What’s the future of life sciences recruitment?
In 2007, a UK CIPD report into popular recruitment methods found that for the first time, corporate websites had broken even with local newspaper advertisements as the most common method for recruiting candidates. Now in 2012, working with scientific, environmental and renewables recruiter, Cranleigh Scientific, Enviable Workplace looked into the future of the scientific recruitment sector and what the current popular methods of recruitment are.
This report was based on interviews with HR professionals from 20 science companies across the country, including Abbott Diagnostics, Johnson Matthey, Siemens, Givaudan, SC Johnson and Synergy Health.
The seven main recruitment methods we explored were:
1. TRADITIONAL JOB ADVERTISING IS (NEARLY) DEAD
We found that traditional advertising is now the least valued method of recruitment in the science sector, with preference being given to outside recruiters, employee referrals and corporate websites.
We found that although 80% valued job boards, only 40% actually used them at all anymore. Job Boards are ideal for outside recruiters who then filter responses for quality before presenting the top candidates to their clients. There were simply too many candidates responding through the job boards and without a quick way of separating the wheat from the chaff, they fail to provide value for the busy in-house recruiter.
2. SOCIAL MEDIA CHALLENGES
While 70% said that social media is very important for the future of recruitment, only 25% are actively using social media to promote jobs. The reason for the low use is two-fold.
a) Time Return on Investment: Most are not using social media because they find it hard to measure the ROI for the amount of time they spend on it and haven’t so far been able to justify the time investment.
b) Filter Failure: Some tried using social media while cutting out recruitment agencies in the past, but the result had been a bigger response from hopeful job candidates but of much lower overall quality.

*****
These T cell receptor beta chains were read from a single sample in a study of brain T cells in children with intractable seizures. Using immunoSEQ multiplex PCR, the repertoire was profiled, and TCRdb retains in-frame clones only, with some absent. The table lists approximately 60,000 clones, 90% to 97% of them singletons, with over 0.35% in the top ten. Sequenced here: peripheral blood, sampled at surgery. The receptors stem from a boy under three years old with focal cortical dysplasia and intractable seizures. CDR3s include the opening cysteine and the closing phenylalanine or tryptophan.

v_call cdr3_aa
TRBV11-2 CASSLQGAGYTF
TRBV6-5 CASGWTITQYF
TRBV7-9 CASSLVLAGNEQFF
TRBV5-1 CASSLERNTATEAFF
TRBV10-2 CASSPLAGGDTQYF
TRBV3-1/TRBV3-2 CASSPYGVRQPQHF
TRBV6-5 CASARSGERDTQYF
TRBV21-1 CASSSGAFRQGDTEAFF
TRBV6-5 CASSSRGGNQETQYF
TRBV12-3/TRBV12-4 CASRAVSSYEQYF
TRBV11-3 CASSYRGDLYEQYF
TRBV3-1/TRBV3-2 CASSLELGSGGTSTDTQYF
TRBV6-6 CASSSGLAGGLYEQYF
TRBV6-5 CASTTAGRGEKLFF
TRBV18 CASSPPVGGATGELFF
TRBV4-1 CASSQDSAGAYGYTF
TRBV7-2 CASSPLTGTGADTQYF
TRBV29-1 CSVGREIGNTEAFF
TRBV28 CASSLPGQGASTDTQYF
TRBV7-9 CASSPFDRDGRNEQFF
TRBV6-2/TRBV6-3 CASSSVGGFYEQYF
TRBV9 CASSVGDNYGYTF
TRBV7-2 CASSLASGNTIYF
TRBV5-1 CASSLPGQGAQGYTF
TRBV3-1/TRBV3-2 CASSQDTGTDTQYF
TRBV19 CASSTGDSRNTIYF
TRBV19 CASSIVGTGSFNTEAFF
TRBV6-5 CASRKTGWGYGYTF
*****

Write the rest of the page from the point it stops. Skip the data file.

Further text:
The lack of a quality filter and proof of a return on time investment meant they have been unable to justify the use of social media.
That being said, 60% thought a solution, in the form of an effective filter, would be found in the next five years and that social media (especially LinkedIn) would play a much larger role. For now, social media is mainly used to run background checks on potential candidates and create passive candidate networks, ready for harvest at a later date.
The report found that there is a giant opportunity for someone to make the filter process easier for in-house science recruitment as the current investment of time makes social media a daunting method to use.
3. RECRUITMENT AGENCIES MUST EVOLVE TO SURVIVE
The 2007 CIPD report highlighted that more than 70% of organisations engaged recruitment agency services to help fill job vacancies. With the new report, we discovered that although the sample size was too small to be conclusive, 20 out of the 20 of the companies we spoke to were using outside recruiters – with 70% saying that they use 1 – 3 recruitment agencies all the time.
The two key points we heard more often than not, desired from an outside recruiter, were:
a) Fully outsourced recruitment: A number of the HR professionals suggested the future for HR departments could be to fully outsource their recruitment functions to outside agencies. They said that these agencies would have to know their company and culture incredibly well for this to work. They would also need to have a strong database of candidates, who they also know well, so as to put forward the appropriate candidates. Our impression was that companies want to build a strong, long-term relationship with a single agency as opposed to employing a large number.
b) More specialist agencies: The other option that was brought up was that recruitment agencies will need to become more specialist. This would allow companies to work with individual agencies to fill specific skilled positions. Again the emphasis was that the agency should develop strong relationships with the companies and that they are seen as a member of the team as opposed to an ‘external’ recruiter.
SO WHAT DOES THIS MEAN FOR RECRUITERS AND CANDIDATES?
For Recruiters: In an effort to label where effective recruitment is heading we put it under the term, Recruitment 4.0 and define it as: the mixture of recruitment agencies partnering with HR departments, the use of Social Media to promote vacancies, and the development of a network of ‘passive’ candidates for both agencies and companies.
For Job Candidates: Using job boards and maintaining a professional public social media profile is recommended even if the majority of companies do not use it to advertise jobs. Try to be on the radar of niche-specific recruitment agencies because they are used by almost all UK science companies and are probably your best bet for landing a job if you don’t have an existing sector network.
Filip Matous is the editor of Enviable Workplace – a blog providing insights into the new world of work.